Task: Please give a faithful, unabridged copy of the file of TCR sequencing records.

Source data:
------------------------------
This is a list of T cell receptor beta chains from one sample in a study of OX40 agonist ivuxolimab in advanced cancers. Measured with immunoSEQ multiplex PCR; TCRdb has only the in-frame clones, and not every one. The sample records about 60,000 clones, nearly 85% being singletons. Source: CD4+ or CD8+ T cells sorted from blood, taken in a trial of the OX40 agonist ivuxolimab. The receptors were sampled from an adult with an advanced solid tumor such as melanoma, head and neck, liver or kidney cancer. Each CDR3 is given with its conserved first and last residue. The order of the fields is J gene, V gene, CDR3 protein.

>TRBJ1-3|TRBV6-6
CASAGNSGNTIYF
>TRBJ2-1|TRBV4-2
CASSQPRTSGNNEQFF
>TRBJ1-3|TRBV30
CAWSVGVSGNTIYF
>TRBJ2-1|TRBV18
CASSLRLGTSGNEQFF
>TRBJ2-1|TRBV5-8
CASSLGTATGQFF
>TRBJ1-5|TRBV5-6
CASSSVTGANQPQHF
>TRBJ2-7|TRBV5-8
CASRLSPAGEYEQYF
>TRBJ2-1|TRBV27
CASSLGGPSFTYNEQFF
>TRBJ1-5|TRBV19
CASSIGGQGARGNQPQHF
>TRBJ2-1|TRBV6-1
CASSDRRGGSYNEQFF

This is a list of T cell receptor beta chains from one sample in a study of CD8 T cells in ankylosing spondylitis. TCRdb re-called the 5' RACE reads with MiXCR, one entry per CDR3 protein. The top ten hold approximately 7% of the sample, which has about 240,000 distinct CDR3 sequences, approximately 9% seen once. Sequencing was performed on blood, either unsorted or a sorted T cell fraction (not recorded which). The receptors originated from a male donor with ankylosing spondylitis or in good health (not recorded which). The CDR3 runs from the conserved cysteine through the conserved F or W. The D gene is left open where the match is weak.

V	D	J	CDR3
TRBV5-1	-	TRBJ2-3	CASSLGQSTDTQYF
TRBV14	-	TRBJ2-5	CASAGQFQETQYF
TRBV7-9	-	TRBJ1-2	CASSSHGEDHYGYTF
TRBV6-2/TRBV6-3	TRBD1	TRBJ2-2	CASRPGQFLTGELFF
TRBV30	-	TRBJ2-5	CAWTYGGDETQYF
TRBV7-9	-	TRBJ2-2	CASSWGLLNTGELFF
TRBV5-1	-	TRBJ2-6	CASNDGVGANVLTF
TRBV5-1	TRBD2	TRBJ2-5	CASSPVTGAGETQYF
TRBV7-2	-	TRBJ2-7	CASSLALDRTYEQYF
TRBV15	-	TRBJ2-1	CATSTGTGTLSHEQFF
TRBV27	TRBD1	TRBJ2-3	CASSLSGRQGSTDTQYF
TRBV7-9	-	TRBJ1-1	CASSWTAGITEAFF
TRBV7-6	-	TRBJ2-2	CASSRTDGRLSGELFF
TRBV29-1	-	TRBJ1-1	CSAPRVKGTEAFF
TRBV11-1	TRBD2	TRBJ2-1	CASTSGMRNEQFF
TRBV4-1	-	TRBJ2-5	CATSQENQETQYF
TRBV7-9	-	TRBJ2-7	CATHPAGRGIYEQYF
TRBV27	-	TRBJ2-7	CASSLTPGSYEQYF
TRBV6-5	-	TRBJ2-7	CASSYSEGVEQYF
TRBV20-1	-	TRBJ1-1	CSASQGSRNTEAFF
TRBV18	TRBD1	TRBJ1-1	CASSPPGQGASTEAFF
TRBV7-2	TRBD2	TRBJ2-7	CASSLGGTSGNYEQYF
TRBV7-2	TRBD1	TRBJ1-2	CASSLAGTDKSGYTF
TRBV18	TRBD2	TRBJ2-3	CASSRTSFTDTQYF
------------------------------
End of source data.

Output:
This is a list of T cell receptor beta chains from one sample in a study of OX40 agonist ivuxolimab in advanced cancers. Measured with immunoSEQ multiplex PCR; TCRdb has only the in-frame clones, and not every one. The sample records about 60,000 clones, nearly 85% being singletons. Source: CD4+ or CD8+ T cells sorted from blood, taken in a trial of the OX40 agonist ivuxolimab. The receptors were sampled from an adult with an advanced solid tumor such as melanoma, head and neck, liver or kidney cancer. Each CDR3 is given with its conserved first and last residue. The order of the fields is J gene, V gene, CDR3 protein.

>TRBJ1-3|TRBV6-6
CASAGNSGNTIYF
>TRBJ2-1|TRBV4-2
CASSQPRTSGNNEQFF
>TRBJ1-3|TRBV30
CAWSVGVSGNTIYF
>TRBJ2-1|TRBV18
CASSLRLGTSGNEQFF
>TRBJ2-1|TRBV5-8
CASSLGTATGQFF
>TRBJ1-5|TRBV5-6
CASSSVTGANQPQHF
>TRBJ2-7|TRBV5-8
CASRLSPAGEYEQYF
>TRBJ2-1|TRBV27
CASSLGGPSFTYNEQFF
>TRBJ1-5|TRBV19
CASSIGGQGARGNQPQHF
>TRBJ2-1|TRBV6-1
CASSDRRGGSYNEQFF

This is a list of T cell receptor beta chains from one sample in a study of CD8 T cells in ankylosing spondylitis. TCRdb re-called the 5' RACE reads with MiXCR, one entry per CDR3 protein. The top ten hold approximately 7% of the sample, which has about 240,000 distinct CDR3 sequences, approximately 9% seen once. Sequencing was performed on blood, either unsorted or a sorted T cell fraction (not recorded which). The receptors originated from a male donor with ankylosing spondylitis or in good health (not recorded which). The CDR3 runs from the conserved cysteine through the conserved F or W. The D gene is left open where the match is weak.

V	D	J	CDR3
TRBV5-1	-	TRBJ2-3	CASSLGQSTDTQYF
TRBV14	-	TRBJ2-5	CASAGQFQETQYF
TRBV7-9	-	TRBJ1-2	CASSSHGEDHYGYTF
TRBV6-2/TRBV6-3	TRBD1	TRBJ2-2	CASRPGQFLTGELFF
TRBV30	-	TRBJ2-5	CAWTYGGDETQYF
TRBV7-9	-	TRBJ2-2	CASSWGLLNTGELFF
TRBV5-1	-	TRBJ2-6	CASNDGVGANVLTF
TRBV5-1	TRBD2	TRBJ2-5	CASSPVTGAGETQYF
TRBV7-2	-	TRBJ2-7	CASSLALDRTYEQYF
TRBV15	-	TRBJ2-1	CATSTGTGTLSHEQFF
TRBV27	TRBD1	TRBJ2-3	CASSLSGRQGSTDTQYF
TRBV7-9	-	TRBJ1-1	CASSWTAGITEAFF
TRBV7-6	-	TRBJ2-2	CASSRTDGRLSGELFF
TRBV29-1	-	TRBJ1-1	CSAPRVKGTEAFF
TRBV11-1	TRBD2	TRBJ2-1	CASTSGMRNEQFF
TRBV4-1	-	TRBJ2-5	CATSQENQETQYF
TRBV7-9	-	TRBJ2-7	CATHPAGRGIYEQYF
TRBV27	-	TRBJ2-7	CASSLTPGSYEQYF
TRBV6-5	-	TRBJ2-7	CASSYSEGVEQYF
TRBV20-1	-	TRBJ1-1	CSASQGSRNTEAFF
TRBV18	TRBD1	TRBJ1-1	CASSPPGQGASTEAFF
TRBV7-2	TRBD2	TRBJ2-7	CASSLGGTSGNYEQYF
TRBV7-2	TRBD1	TRBJ1-2	CASSLAGTDKSGYTF
TRBV18	TRBD2	TRBJ2-3	CASSRTSFTDTQYF